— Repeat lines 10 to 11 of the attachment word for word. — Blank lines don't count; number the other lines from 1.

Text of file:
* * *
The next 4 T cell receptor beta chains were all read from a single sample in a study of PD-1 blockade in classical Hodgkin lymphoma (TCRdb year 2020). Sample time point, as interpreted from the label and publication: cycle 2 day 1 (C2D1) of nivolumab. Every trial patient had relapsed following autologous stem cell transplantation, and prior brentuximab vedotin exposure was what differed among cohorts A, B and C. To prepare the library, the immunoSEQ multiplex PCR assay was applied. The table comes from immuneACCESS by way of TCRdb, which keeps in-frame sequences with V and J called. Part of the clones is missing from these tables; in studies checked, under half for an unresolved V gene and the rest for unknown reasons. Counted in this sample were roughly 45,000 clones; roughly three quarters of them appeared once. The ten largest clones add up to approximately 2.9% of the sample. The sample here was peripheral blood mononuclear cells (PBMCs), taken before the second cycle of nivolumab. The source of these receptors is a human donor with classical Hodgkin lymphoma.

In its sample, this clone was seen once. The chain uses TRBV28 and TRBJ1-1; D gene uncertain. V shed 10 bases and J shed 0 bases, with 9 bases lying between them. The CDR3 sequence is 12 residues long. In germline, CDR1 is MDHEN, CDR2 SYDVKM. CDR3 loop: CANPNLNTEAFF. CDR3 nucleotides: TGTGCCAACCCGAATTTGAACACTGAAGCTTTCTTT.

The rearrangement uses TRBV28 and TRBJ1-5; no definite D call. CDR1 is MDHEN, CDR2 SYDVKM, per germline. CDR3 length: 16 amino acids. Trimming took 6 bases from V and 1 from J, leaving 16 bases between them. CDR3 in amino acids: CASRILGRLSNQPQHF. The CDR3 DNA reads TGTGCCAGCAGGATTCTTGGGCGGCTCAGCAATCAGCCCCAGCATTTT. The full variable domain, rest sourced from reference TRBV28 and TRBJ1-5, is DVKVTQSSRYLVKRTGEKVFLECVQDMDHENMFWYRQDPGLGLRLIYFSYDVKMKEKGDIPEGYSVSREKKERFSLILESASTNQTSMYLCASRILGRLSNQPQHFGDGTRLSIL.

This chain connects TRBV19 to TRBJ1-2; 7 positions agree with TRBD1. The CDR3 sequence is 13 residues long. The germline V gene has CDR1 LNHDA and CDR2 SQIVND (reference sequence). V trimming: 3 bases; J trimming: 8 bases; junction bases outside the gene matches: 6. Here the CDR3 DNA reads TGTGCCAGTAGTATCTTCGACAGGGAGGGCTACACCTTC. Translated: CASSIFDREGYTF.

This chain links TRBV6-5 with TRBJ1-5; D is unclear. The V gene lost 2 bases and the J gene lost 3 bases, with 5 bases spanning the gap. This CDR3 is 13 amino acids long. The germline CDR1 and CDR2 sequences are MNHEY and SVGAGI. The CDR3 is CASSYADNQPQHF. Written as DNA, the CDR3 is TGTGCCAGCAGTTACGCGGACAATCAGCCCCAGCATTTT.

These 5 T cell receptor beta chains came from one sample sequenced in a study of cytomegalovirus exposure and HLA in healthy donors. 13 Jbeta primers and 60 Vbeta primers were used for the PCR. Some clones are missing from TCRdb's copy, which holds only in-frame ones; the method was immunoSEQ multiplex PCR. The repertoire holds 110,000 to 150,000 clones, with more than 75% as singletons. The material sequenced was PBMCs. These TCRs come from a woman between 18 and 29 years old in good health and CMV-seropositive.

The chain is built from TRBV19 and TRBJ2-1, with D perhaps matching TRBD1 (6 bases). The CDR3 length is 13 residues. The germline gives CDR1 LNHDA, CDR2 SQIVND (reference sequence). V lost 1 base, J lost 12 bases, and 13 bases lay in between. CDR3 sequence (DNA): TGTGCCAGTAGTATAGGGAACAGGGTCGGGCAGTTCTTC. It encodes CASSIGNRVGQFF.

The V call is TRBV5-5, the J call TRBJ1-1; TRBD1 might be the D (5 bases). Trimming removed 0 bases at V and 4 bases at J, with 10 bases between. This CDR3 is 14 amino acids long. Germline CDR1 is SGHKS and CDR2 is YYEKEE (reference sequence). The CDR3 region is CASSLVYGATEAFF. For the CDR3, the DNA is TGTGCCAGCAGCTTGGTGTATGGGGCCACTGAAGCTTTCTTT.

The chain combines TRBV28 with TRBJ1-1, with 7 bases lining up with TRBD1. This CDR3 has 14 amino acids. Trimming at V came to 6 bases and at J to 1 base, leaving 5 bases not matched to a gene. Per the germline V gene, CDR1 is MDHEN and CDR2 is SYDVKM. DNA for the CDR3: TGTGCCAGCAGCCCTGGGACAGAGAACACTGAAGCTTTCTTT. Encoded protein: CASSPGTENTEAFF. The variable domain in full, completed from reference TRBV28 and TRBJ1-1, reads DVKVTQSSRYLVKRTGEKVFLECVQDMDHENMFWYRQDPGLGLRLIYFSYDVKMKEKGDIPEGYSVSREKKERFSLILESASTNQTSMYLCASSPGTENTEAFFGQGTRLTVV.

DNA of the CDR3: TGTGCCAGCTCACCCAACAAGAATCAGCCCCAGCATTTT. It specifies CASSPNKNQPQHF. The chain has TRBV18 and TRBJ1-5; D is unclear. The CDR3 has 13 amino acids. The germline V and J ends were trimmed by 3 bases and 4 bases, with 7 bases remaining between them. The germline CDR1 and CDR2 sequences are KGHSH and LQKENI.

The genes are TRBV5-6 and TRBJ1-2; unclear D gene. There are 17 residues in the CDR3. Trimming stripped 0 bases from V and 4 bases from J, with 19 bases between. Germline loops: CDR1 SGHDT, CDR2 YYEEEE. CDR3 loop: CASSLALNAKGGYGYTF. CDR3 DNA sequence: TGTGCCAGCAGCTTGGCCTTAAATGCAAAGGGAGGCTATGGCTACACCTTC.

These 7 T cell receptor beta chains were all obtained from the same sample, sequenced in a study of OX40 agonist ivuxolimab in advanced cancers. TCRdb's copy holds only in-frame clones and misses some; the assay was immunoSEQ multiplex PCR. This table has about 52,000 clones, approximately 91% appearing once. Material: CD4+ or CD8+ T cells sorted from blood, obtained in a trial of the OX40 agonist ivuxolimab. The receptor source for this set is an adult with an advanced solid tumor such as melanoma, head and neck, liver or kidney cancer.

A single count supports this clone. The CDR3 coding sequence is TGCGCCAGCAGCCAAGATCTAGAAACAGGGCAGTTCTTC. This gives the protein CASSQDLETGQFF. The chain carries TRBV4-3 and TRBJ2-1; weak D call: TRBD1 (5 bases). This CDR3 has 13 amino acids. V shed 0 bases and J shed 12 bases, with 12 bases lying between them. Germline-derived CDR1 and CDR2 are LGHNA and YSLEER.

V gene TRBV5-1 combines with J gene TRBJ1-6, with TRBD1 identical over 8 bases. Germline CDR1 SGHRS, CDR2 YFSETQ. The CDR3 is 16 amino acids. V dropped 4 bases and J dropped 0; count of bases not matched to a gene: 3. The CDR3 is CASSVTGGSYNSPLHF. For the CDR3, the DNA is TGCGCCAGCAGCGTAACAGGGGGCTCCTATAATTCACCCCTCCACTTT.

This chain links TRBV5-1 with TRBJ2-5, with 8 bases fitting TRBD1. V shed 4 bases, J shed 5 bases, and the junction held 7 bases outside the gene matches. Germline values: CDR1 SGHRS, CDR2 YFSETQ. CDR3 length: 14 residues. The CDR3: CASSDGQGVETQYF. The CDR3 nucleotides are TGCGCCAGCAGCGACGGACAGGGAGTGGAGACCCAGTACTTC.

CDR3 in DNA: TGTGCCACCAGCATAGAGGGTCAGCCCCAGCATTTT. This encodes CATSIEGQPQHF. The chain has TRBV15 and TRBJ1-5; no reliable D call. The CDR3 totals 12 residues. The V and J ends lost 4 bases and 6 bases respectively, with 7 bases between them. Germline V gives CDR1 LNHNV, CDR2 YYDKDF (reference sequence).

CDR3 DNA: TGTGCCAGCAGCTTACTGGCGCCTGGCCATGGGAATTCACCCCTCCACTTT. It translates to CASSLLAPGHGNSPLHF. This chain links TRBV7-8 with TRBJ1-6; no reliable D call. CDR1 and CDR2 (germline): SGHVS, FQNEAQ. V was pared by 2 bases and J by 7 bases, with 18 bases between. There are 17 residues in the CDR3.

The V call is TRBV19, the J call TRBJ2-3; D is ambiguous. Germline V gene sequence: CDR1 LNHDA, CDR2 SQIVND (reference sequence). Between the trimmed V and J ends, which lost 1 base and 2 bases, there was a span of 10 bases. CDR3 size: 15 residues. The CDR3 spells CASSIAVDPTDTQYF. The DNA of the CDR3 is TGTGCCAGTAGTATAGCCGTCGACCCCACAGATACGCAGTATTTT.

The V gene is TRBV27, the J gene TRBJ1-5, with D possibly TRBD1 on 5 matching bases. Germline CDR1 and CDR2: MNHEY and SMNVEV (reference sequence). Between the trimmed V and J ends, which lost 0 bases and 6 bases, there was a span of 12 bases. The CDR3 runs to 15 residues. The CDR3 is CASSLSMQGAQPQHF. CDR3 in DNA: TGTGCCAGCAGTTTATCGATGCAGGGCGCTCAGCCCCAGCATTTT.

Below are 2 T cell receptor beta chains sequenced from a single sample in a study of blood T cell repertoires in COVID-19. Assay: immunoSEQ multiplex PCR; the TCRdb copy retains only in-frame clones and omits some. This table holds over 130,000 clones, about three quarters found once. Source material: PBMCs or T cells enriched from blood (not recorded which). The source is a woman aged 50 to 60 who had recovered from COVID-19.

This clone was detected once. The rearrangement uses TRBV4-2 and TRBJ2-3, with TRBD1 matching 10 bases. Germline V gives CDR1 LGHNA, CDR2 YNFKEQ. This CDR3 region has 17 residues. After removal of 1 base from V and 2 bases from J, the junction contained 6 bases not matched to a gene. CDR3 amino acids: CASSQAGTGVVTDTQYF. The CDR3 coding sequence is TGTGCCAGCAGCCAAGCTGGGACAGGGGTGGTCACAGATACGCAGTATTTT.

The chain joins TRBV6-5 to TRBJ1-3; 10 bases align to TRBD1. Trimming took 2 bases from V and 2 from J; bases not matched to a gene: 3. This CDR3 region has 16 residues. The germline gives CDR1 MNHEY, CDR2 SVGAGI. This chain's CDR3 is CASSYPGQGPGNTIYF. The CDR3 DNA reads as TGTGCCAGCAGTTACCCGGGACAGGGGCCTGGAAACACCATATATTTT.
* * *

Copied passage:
DNA of the CDR3: TGTGCCAGCTCACCCAACAAGAATCAGCCCCAGCATTTT. It specifies CASSPNKNQPQHF. The chain has TRBV18 and TRBJ1-5; D is unclear. The CDR3 has 13 amino acids. The germline V and J ends were trimmed by 3 bases and 4 bases, with 7 bases remaining between them. The germline CDR1 and CDR2 sequences are KGHSH and LQKENI.

The genes are TRBV5-6 and TRBJ1-2; unclear D gene. There are 17 residues in the CDR3. Trimming stripped 0 bases from V and 4 bases from J, with 19 bases between. Germline loops: CDR1 SGHDT, CDR2 YYEEEE. CDR3 loop: CASSLALNAKGGYGYTF. CDR3 DNA sequence: TGTGCCAGCAGCTTGGCCTTAAATGCAAAGGGAGGCTATGGCTACACCTTC.